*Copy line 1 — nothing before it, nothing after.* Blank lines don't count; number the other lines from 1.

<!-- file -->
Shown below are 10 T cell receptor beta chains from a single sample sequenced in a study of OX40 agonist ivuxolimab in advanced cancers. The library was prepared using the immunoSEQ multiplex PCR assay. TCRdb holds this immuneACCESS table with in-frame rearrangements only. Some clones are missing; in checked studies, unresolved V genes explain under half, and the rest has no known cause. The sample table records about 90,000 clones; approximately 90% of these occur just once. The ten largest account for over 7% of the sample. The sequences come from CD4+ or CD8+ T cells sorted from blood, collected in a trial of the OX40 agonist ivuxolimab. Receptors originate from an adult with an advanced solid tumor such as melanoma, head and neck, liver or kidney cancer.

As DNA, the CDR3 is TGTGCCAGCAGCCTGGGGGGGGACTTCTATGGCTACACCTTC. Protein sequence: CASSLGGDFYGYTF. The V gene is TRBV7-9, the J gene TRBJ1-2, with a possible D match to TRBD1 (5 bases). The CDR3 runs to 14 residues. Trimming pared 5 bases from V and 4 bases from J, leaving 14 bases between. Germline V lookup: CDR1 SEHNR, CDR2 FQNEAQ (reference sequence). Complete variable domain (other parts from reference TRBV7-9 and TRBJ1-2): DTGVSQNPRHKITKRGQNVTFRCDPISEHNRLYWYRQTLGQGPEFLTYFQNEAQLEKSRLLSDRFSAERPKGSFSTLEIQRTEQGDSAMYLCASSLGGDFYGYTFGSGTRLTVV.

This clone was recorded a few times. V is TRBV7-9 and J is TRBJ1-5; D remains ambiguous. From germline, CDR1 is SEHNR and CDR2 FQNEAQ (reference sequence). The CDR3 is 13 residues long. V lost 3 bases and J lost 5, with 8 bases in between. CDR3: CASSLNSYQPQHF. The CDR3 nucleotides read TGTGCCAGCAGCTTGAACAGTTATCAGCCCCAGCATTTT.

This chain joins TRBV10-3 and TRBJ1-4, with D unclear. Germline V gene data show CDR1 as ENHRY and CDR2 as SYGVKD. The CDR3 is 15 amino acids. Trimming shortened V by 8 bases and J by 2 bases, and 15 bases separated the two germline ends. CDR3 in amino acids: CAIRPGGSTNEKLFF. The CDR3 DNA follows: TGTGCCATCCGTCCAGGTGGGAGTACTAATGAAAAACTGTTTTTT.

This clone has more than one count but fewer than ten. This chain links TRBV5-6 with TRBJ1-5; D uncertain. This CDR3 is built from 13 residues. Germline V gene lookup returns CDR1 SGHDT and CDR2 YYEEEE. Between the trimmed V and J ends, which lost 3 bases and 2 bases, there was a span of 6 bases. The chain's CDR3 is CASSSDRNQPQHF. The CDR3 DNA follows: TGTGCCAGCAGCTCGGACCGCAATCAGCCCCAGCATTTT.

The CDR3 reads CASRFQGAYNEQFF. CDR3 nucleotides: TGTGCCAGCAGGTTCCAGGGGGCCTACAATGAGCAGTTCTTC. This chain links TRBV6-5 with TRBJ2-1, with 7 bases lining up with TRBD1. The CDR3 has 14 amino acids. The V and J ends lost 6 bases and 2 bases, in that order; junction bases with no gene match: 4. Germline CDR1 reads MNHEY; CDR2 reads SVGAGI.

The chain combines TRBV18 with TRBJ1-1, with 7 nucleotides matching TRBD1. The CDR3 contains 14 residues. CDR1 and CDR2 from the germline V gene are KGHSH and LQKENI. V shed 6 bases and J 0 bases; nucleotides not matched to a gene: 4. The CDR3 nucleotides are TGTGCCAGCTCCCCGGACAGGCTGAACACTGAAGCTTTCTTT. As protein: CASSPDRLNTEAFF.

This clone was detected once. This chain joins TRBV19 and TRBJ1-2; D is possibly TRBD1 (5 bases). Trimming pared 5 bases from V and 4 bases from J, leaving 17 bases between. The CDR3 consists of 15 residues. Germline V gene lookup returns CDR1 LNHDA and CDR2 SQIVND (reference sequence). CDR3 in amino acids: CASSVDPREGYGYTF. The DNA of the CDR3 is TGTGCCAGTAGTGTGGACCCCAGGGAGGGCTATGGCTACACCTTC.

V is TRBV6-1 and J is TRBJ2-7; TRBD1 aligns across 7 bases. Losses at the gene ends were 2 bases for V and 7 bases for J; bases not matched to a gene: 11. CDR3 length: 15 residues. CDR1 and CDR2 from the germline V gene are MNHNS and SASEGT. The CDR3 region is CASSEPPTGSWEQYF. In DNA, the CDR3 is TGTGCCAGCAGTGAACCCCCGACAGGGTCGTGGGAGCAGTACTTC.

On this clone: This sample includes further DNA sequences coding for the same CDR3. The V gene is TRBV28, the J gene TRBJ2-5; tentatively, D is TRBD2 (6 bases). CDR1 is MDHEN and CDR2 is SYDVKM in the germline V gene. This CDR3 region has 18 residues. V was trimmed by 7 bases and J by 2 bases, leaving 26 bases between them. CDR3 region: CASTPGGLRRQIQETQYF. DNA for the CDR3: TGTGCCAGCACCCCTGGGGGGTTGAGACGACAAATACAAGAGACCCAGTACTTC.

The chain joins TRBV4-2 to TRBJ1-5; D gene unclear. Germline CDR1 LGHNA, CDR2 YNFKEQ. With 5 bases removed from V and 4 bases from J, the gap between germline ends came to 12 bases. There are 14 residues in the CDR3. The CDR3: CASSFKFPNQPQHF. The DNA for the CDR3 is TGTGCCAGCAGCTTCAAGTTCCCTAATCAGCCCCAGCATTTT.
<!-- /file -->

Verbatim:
Shown below are 10 T cell receptor beta chains from a single sample sequenced in a study of OX40 agonist ivuxolimab in advanced cancers. The library was prepared using the immunoSEQ multiplex PCR assay. TCRdb holds this immuneACCESS table with in-frame rearrangements only. Some clones are missing; in checked studies, unresolved V genes explain under half, and the rest has no known cause. The sample table records about 90,000 clones; approximately 90% of these occur just once. The ten largest account for over 7% of the sample. The sequences come from CD4+ or CD8+ T cells sorted from blood, collected in a trial of the OX40 agonist ivuxolimab. Receptors originate from an adult with an advanced solid tumor such as melanoma, head and neck, liver or kidney cancer.